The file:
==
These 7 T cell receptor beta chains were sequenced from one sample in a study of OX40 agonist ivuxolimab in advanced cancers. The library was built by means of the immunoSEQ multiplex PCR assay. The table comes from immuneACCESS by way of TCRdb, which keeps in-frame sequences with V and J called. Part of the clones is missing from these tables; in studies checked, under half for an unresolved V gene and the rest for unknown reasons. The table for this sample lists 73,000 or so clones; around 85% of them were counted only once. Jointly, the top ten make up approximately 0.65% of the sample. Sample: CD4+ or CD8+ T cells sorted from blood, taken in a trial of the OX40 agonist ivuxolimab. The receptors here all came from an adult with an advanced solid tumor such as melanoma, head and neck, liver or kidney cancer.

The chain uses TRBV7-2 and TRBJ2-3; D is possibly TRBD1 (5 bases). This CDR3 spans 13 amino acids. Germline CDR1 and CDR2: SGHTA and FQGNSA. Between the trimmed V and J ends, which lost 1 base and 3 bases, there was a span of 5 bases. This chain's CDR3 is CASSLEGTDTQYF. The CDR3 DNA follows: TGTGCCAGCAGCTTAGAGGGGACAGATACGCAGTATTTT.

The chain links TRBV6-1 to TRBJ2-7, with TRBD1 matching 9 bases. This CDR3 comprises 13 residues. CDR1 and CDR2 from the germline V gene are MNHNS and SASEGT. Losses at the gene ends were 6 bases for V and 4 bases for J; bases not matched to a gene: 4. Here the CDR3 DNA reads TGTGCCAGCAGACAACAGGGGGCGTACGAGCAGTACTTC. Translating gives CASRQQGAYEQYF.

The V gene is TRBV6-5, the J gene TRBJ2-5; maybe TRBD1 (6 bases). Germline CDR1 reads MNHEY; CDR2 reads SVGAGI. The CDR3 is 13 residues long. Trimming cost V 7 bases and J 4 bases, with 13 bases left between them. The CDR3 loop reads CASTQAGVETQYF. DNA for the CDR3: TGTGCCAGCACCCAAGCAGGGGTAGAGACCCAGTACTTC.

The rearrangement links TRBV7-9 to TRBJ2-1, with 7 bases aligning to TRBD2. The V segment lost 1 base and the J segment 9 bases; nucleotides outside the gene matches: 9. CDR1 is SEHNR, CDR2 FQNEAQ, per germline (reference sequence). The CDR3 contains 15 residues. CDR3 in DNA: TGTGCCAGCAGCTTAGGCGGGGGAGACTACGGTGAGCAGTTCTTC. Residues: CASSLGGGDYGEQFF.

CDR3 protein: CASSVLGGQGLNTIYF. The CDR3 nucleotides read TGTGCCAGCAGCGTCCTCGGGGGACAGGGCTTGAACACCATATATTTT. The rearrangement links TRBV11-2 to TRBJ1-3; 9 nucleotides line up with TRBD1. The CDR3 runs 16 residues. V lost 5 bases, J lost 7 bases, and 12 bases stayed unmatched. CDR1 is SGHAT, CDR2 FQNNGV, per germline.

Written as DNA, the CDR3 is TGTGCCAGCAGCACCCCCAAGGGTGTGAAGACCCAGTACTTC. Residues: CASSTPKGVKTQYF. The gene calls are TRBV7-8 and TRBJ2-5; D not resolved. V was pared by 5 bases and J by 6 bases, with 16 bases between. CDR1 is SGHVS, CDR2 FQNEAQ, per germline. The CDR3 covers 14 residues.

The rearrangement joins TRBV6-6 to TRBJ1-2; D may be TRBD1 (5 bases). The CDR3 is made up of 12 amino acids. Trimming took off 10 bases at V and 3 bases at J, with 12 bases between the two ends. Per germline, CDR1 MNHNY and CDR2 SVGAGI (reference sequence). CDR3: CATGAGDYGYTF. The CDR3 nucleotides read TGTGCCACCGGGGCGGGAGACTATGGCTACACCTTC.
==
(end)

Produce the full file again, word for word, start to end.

These 7 T cell receptor beta chains were sequenced from one sample in a study of OX40 agonist ivuxolimab in advanced cancers. The library was built by means of the immunoSEQ multiplex PCR assay. The table comes from immuneACCESS by way of TCRdb, which keeps in-frame sequences with V and J called. Part of the clones is missing from these tables; in studies checked, under half for an unresolved V gene and the rest for unknown reasons. The table for this sample lists 73,000 or so clones; around 85% of them were counted only once. Jointly, the top ten make up approximately 0.65% of the sample. Sample: CD4+ or CD8+ T cells sorted from blood, taken in a trial of the OX40 agonist ivuxolimab. The receptors here all came from an adult with an advanced solid tumor such as melanoma, head and neck, liver or kidney cancer.

The chain uses TRBV7-2 and TRBJ2-3; D is possibly TRBD1 (5 bases). This CDR3 spans 13 amino acids. Germline CDR1 and CDR2: SGHTA and FQGNSA. Between the trimmed V and J ends, which lost 1 base and 3 bases, there was a span of 5 bases. This chain's CDR3 is CASSLEGTDTQYF. The CDR3 DNA follows: TGTGCCAGCAGCTTAGAGGGGACAGATACGCAGTATTTT.

The chain links TRBV6-1 to TRBJ2-7, with TRBD1 matching 9 bases. This CDR3 comprises 13 residues. CDR1 and CDR2 from the germline V gene are MNHNS and SASEGT. Losses at the gene ends were 6 bases for V and 4 bases for J; bases not matched to a gene: 4. Here the CDR3 DNA reads TGTGCCAGCAGACAACAGGGGGCGTACGAGCAGTACTTC. Translating gives CASRQQGAYEQYF.

The V gene is TRBV6-5, the J gene TRBJ2-5; maybe TRBD1 (6 bases). Germline CDR1 reads MNHEY; CDR2 reads SVGAGI. The CDR3 is 13 residues long. Trimming cost V 7 bases and J 4 bases, with 13 bases left between them. The CDR3 loop reads CASTQAGVETQYF. DNA for the CDR3: TGTGCCAGCACCCAAGCAGGGGTAGAGACCCAGTACTTC.

The rearrangement links TRBV7-9 to TRBJ2-1, with 7 bases aligning to TRBD2. The V segment lost 1 base and the J segment 9 bases; nucleotides outside the gene matches: 9. CDR1 is SEHNR, CDR2 FQNEAQ, per germline (reference sequence). The CDR3 contains 15 residues. CDR3 in DNA: TGTGCCAGCAGCTTAGGCGGGGGAGACTACGGTGAGCAGTTCTTC. Residues: CASSLGGGDYGEQFF.

CDR3 protein: CASSVLGGQGLNTIYF. The CDR3 nucleotides read TGTGCCAGCAGCGTCCTCGGGGGACAGGGCTTGAACACCATATATTTT. The rearrangement links TRBV11-2 to TRBJ1-3; 9 nucleotides line up with TRBD1. The CDR3 runs 16 residues. V lost 5 bases, J lost 7 bases, and 12 bases stayed unmatched. CDR1 is SGHAT, CDR2 FQNNGV, per germline.

Written as DNA, the CDR3 is TGTGCCAGCAGCACCCCCAAGGGTGTGAAGACCCAGTACTTC. Residues: CASSTPKGVKTQYF. The gene calls are TRBV7-8 and TRBJ2-5; D not resolved. V was pared by 5 bases and J by 6 bases, with 16 bases between. CDR1 is SGHVS, CDR2 FQNEAQ, per germline. The CDR3 covers 14 residues.

The rearrangement joins TRBV6-6 to TRBJ1-2; D may be TRBD1 (5 bases). The CDR3 is made up of 12 amino acids. Trimming took off 10 bases at V and 3 bases at J, with 12 bases between the two ends. Per germline, CDR1 MNHNY and CDR2 SVGAGI (reference sequence). CDR3: CATGAGDYGYTF. The CDR3 nucleotides read TGTGCCACCGGGGCGGGAGACTATGGCTACACCTTC.